Two-Part Friday Special - Evernote for web and iOS

Evernote is both an App and a website that I find very useful to use because Evernote works on just about EVERY device or computer you can find. 

"Device-agnostic" is the term I use for tools that work on any device and I can count on everyone having access to. Device-agnostic technology is great to start using today because you don't need to depend upon having an iPad, iPhone, Android, or other particular device to utilize the tools. 

Why to use Evernote on iPad:

Evernote.com as a writing and organization tool: 

~60 seconds each


What does your school and city look like on Wikipedia?

Not much there, right? Guess what?, One of your classes should update this Wiki. Maybe a few classes working together to build content for OUR site?? Athletic and fine arts achievements could be a start? A complete history of how our school got started and the buildings we have been in?  Adding to this Wiki could be incorporated into so many of our content standards that reference community, communication, all forms of local history.

A Web site developed collaboratively by a community of users, allowing any user to add and edit content.

Your students could create a whole new Wikipedia page for our school district as a whole, and one for each building! The only school in New Ulm referenced is New Ulm High School. 
http://en.wikipedia.org/wiki/New_Ulm,_Minnesota  and even New Ulm's city page could use some more content added to it. 

Start a meaningful project that is shared with a greater audience on the web. What a wonderful way to showcase student work!

Want help getting started? Ask me. Want to take the project on your own? This is how easy it is to edit Wikipedia and share how your students experience New Ulm better: http://en.wikipedia.org/wiki/Help:Editing


Q: I think I want to start a blog A:

BLOGGER.com (or blogspot) is a great tool to publish thoughts and ideas online, and improve writing! There is a lot of research out there (find some here) that those who blog gain composition and comprehension skills that are difficult to teach without authentic experience writing for a broad public audience (online). This blog post by Chris Betcher, an australian educator I met at the Sydney Google Teacher Academy in 2011, references a project I heard Chris talk about that began to get me motivated to utilize blogs more in my classroom.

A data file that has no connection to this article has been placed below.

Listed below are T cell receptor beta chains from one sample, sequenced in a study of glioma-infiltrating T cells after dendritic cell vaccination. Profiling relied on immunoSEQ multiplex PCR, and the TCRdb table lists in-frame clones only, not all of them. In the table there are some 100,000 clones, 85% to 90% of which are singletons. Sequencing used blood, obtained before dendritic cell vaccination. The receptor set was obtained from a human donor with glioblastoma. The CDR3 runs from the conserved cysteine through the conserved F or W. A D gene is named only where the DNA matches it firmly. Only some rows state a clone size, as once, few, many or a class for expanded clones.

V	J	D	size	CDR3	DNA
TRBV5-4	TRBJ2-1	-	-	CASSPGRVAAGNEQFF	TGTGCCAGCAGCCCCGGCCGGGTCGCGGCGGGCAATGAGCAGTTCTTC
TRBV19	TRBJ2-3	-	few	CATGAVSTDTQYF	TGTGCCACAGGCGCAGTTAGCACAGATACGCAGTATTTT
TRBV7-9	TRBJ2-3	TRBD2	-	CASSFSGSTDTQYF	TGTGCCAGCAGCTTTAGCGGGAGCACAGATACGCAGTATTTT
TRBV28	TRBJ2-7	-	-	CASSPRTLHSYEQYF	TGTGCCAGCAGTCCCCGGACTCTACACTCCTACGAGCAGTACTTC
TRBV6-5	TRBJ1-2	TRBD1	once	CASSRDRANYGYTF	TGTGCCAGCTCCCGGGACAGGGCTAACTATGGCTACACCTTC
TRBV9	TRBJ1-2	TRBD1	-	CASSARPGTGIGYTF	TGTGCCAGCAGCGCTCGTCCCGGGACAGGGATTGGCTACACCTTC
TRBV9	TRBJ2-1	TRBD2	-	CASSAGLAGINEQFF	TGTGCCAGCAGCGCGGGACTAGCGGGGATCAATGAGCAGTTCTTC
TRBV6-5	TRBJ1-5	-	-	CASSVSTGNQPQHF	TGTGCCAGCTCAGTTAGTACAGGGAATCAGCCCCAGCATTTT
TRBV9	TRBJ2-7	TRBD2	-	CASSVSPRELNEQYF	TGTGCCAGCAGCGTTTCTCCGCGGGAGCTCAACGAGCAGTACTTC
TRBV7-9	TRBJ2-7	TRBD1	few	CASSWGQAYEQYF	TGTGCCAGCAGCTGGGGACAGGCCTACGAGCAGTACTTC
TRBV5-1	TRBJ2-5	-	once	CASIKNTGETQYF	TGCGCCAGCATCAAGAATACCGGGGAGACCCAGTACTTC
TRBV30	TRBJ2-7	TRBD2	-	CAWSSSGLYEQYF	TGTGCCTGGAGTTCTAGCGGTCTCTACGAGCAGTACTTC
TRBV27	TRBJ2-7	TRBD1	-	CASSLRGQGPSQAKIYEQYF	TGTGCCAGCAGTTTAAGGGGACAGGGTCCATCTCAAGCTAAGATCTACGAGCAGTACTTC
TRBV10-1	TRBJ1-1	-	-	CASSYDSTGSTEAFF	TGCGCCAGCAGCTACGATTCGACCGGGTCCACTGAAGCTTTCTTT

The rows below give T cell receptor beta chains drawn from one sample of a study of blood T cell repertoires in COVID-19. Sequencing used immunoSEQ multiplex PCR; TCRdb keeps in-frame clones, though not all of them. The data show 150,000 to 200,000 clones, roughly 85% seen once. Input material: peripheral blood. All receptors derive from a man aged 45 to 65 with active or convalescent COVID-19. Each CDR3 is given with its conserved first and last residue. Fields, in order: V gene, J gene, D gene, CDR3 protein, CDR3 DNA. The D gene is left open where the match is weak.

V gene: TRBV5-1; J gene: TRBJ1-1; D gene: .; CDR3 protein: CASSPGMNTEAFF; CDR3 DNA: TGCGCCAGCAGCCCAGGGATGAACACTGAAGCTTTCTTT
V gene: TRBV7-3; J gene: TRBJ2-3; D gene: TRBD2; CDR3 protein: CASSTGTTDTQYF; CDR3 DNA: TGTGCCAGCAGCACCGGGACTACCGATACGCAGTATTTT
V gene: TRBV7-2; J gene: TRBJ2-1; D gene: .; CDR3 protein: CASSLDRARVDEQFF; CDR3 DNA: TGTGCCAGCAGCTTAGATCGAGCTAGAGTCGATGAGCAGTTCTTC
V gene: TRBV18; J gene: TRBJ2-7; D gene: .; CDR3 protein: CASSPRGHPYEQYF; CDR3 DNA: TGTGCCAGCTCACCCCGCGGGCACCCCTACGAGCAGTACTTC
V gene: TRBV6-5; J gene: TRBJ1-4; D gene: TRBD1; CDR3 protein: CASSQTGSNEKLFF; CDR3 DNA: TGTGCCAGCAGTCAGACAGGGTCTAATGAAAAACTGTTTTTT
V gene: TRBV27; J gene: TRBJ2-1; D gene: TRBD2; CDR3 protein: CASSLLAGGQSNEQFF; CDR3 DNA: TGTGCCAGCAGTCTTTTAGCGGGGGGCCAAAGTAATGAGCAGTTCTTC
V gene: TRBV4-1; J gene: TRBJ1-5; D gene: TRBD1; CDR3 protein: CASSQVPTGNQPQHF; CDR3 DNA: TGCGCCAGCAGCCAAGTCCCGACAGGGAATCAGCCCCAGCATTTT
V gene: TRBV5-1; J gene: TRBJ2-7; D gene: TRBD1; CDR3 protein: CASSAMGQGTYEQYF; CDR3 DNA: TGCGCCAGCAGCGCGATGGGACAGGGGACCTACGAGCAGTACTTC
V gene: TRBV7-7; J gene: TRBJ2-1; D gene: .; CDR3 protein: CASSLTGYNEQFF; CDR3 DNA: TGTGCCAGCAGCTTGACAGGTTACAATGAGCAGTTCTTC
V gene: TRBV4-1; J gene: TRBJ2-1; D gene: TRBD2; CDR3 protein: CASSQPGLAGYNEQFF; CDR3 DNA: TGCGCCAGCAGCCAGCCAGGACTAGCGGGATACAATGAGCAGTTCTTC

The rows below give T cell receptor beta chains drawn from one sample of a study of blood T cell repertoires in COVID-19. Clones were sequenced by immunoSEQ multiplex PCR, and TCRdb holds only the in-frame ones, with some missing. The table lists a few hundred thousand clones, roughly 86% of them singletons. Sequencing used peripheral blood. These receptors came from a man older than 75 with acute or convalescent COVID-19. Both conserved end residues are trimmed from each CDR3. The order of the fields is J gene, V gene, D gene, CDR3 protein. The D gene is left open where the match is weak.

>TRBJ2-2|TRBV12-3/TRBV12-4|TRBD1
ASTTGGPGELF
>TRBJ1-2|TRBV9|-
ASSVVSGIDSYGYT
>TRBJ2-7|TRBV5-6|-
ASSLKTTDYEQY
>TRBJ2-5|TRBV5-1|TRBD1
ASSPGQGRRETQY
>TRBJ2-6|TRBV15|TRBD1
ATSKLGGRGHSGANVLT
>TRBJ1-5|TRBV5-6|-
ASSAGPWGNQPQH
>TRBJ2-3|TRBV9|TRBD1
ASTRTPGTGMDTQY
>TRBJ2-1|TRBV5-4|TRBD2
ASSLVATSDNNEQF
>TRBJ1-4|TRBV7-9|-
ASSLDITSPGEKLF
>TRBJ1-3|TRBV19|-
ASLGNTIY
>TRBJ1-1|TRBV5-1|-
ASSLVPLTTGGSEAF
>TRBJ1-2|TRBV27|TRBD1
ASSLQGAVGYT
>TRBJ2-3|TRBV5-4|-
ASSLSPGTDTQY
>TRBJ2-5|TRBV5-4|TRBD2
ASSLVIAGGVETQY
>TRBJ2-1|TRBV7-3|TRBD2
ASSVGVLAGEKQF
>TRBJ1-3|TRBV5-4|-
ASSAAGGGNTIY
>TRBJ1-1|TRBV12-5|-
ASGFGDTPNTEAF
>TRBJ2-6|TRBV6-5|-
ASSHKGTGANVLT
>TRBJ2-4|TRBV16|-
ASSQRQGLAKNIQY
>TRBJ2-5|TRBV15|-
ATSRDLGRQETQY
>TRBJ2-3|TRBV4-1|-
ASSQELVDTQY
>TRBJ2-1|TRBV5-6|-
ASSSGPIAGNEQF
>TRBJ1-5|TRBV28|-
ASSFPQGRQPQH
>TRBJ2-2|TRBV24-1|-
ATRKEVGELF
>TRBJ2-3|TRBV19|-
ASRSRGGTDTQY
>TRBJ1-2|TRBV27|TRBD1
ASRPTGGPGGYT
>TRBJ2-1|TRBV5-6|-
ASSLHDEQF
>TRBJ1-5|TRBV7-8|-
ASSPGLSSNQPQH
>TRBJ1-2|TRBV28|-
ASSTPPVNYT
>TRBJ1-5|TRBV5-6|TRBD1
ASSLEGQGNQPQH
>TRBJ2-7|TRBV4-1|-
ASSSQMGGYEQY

What's great about Blogger: You can worry about the content and make it look sexy later. Really, the reason for blogging is to focus your thoughts and ideas in writing, while giving you a venue (and reason) to share the idea - at least that is one way to look at it. 

Write down a few ideas (Posts) and THEN play with layouts and templates to make it look good.  I can definitely help you out with this, just give me a few times I can stop by if you want help. 

If you can sign in to blogger.com with your Google Account and find the orange pencil button, you will have your space to beging writing


How to watch a 30 Second tech tip

Now that you have seen a few of these 30 second emails from me, Today's 30 second tech tip is actually shorter than 30 seconds. It is a 20 second video that explains how to get the most out of a 30 second tech tip. 

Watch video here: http://goo.gl/92zBN

Why are these tech tips 30 seconds? Even though your life is full of planning, organizing and creating inspiring experiences for others, everyone can find 30 seconds to learn a quick tip that might make them more productive. Spend less time on the tasks you need to do everyday, and more doing what you want. 

If you can't take 30 seconds today, will you really spend more time another day to catch up?  

Things you do every day that take longer than 30 seconds and are less meaningful than tech tips: 
  • Peel an orange
  • Hold the door open 
  • Wash your hands
  • Pour cereal 
  • Open mail 
  • Brush your teeth 
  • Check voicemail 
  • Print anything 
  • Dial a number and listen until it rings 
  • Staple papers
  • Refill a water bottle
  • Take attendance
  • Open your garage door 
  • Tie your shoes

What's your excuse? 


Working with the National Educational Technology Standards for Teachers (NETS)

As a part of our spring staff development day, teachers were asked to complete a self-assessment on the International Society for Technology in Education's (ISTE) National Educational Technology Standards for teachers.

Educators work with standards on a daily basis. No matter your political opinion on state or federally mandated learning measurements, any measurement of learning across the board can be considered a standard group of measurements.